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and lovely both, yet even in His absence He is that same, although the poor cast down soul at the time, cannot get this believed.”

“One generation passeth away and another generation cometh :" several have passed since this old manuscript was penned. Though “the earth abideth for ever," centuries do not go by without leaving the mark of their tread. The outward aspect of things round Holhouseburn is changed. Railroads have brought together towns and hamlets, that in James Waddel's time were far apart. Modern enterprise has penetrated under ground, in one sense, turning the very stones into gold; could the good man revisit his old haunts he would look in vain for the “willow bush beside the meadows;" the pure streams by which he sat and sang of the river of the water of Life, are dark and drumly, they have been utilised, brought under tribute to this money-making age. But the prayers he offered there have come up for a memorial before God. He hath shewed to the generation to come the praises of the Lord, through his means the sure word of promise has been fulfilled. “One generation shall praise thy works to another, and shall declare thy mighty acts.”

K.

AMONG THE SWISS MOUNTAINS.
BY REV. GEORGE M'HARDY, M.A., KIRKCALDY.

1.-LUCERNE AND TELL'S COUNTRY. SOME years ago, as I have heard the story told, a party of Englishspeaking tourists, who happened to be thrown together at an inn on the Continent, were discussing the routes they had followed and the scenery they had beheld. There was one particular valley which was pronounced by several present as the most perfect specimen of picturesque wildness they had ever seen; but a gentleman who had travelled much ventured to assert that, in his opinion, it was decidedly surpassed by a spot in the Highlands of Scotland, which he had once visited.

“ What spot is that?" asked a nobleman, who formed one of the company. The gentleman replied by naming a romantic glen in Ross-shire. “Indeed!” exclaimed the nobleman, “ that is in my own estate, but I never thought it worth my while going to see it.” Now I cannot exactly say how much truth there may be in that story; and I only give it because it serves to illustrate a circumstance which is not uncommon. There are thoughtless people who go wandering about the world, visiting foreign countries in search of beautiful scenery, who yet have given little attention to the beauties of their own land, and the many wonders of nature to be seen nearer their own homes. I flatter myself, however, that I am not to be included among this class ; for though I did stray last summer beyond the bounds of our mother-country in quest of the sublimities and grandeurs of nature, it was not because I disregarded the attractions of our own Highlands, and of the glens, and lakes, and mountains of which we have so much reason to be proud; but because I had visited, and visited repeatedly, the most interesting parts of the Highlands already, and thought that for once a thorough change, away among scenery of a totally different character, and on a more gigantic scale, might be an advantage both for body and mind. And this is indeed the great benefit of foreign travel, that it places one in entirely new circumstances, surrounds the mind with objects altogether fresh and strange, and thus expands and enriches one's experience and one's knowledge of men and things.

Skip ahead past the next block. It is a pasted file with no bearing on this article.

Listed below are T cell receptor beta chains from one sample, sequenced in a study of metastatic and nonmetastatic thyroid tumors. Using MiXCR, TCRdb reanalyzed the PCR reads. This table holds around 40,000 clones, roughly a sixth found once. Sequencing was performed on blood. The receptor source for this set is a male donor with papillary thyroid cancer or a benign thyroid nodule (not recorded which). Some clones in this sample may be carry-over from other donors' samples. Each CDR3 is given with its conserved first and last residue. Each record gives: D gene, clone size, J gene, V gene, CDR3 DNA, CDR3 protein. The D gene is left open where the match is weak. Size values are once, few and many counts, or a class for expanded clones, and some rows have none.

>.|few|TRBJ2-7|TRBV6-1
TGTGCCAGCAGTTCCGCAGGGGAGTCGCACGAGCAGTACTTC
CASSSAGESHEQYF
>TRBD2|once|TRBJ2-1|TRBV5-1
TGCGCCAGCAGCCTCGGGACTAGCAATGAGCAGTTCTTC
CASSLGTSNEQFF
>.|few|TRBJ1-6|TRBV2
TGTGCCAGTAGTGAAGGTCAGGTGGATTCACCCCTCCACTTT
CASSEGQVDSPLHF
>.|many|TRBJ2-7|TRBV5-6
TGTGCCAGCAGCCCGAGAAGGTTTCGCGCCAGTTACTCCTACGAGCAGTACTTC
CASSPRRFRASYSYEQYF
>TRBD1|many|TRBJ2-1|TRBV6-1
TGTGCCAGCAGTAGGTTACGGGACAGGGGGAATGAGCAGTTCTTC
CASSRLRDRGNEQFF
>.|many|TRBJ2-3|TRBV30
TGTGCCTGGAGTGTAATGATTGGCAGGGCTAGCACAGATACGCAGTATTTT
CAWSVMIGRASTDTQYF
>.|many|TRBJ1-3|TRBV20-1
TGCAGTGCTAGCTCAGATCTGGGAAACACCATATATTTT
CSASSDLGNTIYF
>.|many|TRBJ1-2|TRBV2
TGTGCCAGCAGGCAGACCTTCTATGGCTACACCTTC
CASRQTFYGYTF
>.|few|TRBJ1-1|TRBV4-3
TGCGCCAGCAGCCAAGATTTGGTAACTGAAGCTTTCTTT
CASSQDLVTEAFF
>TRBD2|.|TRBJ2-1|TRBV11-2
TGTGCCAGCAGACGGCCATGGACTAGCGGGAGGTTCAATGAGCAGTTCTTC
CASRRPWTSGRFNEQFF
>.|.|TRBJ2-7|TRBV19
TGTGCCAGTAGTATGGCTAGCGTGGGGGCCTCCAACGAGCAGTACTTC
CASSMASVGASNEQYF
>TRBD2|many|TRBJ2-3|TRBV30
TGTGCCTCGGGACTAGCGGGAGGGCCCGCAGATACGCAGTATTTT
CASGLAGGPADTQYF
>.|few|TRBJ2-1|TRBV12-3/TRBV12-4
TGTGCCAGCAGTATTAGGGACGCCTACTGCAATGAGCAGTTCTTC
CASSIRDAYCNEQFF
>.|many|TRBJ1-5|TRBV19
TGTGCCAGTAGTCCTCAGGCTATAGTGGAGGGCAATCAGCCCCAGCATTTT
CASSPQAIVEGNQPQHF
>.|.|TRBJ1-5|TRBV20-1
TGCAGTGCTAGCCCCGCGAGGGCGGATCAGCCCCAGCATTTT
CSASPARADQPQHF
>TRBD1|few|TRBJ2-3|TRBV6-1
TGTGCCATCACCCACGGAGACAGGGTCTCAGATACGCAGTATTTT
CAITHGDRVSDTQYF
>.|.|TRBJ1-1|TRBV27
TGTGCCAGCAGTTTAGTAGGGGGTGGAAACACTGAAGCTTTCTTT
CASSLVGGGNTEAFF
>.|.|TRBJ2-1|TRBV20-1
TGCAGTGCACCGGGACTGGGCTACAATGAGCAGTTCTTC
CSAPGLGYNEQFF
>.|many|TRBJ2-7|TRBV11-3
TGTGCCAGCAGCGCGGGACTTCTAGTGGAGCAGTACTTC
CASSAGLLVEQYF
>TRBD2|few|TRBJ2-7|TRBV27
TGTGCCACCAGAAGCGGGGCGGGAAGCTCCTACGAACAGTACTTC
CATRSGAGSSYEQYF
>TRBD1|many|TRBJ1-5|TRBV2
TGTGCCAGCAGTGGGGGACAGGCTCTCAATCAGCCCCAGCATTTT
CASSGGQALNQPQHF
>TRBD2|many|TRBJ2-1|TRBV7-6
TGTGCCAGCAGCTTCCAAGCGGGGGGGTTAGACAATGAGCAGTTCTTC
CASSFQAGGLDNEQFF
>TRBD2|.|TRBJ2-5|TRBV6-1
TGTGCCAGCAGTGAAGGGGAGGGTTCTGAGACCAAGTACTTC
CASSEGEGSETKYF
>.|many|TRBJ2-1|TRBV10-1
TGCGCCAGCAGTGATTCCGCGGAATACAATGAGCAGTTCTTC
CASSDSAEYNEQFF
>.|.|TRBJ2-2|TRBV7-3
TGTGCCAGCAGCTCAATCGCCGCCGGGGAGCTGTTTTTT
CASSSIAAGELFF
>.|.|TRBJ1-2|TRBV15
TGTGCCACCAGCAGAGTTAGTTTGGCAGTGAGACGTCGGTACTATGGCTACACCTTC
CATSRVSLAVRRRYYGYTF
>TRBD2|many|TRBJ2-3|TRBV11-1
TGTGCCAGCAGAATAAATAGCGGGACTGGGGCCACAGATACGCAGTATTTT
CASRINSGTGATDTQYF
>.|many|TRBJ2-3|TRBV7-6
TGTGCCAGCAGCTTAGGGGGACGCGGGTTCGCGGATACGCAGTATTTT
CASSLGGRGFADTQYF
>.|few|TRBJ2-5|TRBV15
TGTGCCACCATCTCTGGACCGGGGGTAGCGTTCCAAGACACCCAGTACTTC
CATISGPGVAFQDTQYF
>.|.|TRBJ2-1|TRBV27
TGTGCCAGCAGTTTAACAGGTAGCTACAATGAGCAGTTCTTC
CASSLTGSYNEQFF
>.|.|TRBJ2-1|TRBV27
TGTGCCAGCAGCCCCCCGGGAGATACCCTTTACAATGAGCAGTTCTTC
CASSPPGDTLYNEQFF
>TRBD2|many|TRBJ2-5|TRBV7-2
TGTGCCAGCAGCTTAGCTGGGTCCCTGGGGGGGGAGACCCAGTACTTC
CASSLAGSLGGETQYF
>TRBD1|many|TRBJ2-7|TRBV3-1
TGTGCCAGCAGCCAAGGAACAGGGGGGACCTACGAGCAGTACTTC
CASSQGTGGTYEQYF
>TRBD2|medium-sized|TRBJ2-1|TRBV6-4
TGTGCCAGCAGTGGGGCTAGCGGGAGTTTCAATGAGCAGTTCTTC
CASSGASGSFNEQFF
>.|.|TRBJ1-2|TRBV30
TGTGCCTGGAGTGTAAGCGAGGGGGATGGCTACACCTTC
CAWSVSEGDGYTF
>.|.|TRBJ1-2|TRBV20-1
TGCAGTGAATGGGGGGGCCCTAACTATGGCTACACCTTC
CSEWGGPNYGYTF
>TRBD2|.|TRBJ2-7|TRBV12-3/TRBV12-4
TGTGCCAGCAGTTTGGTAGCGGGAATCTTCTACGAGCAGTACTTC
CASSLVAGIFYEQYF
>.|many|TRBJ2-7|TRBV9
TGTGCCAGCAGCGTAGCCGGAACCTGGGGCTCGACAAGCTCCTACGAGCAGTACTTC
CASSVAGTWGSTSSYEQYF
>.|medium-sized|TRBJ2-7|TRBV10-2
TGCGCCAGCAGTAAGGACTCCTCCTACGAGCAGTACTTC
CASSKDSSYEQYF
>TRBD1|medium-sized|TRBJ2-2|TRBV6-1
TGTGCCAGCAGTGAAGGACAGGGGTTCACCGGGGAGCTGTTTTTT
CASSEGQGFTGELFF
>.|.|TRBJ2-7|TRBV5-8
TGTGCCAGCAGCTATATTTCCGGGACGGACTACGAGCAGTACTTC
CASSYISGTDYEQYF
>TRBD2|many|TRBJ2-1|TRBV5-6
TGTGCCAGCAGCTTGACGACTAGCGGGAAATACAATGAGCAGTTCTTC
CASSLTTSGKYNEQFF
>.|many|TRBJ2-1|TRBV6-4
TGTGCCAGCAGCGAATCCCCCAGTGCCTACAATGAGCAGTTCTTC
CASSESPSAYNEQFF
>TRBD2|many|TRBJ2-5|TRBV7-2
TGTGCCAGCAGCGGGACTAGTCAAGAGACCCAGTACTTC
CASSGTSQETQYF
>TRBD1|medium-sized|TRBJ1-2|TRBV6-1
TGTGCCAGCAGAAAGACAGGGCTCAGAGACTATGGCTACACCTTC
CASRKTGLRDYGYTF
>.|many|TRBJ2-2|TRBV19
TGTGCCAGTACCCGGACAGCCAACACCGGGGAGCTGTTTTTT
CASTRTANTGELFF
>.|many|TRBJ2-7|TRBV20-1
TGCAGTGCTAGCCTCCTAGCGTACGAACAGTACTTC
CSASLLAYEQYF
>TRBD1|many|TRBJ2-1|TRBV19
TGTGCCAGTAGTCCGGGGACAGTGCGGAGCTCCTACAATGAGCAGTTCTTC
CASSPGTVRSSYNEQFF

One cloudless sunny day, therefore, early in July, I crossed the English Channel, accompanied by a ministerial friend belonging to the United Presbyterian communion, bent on making a pedestrian tour among the mountains of Switzerland. Our route lay by Paris, and it was evening of the following day ere we reached the banks of the Rhine, and entered Basle, our first Swiss city.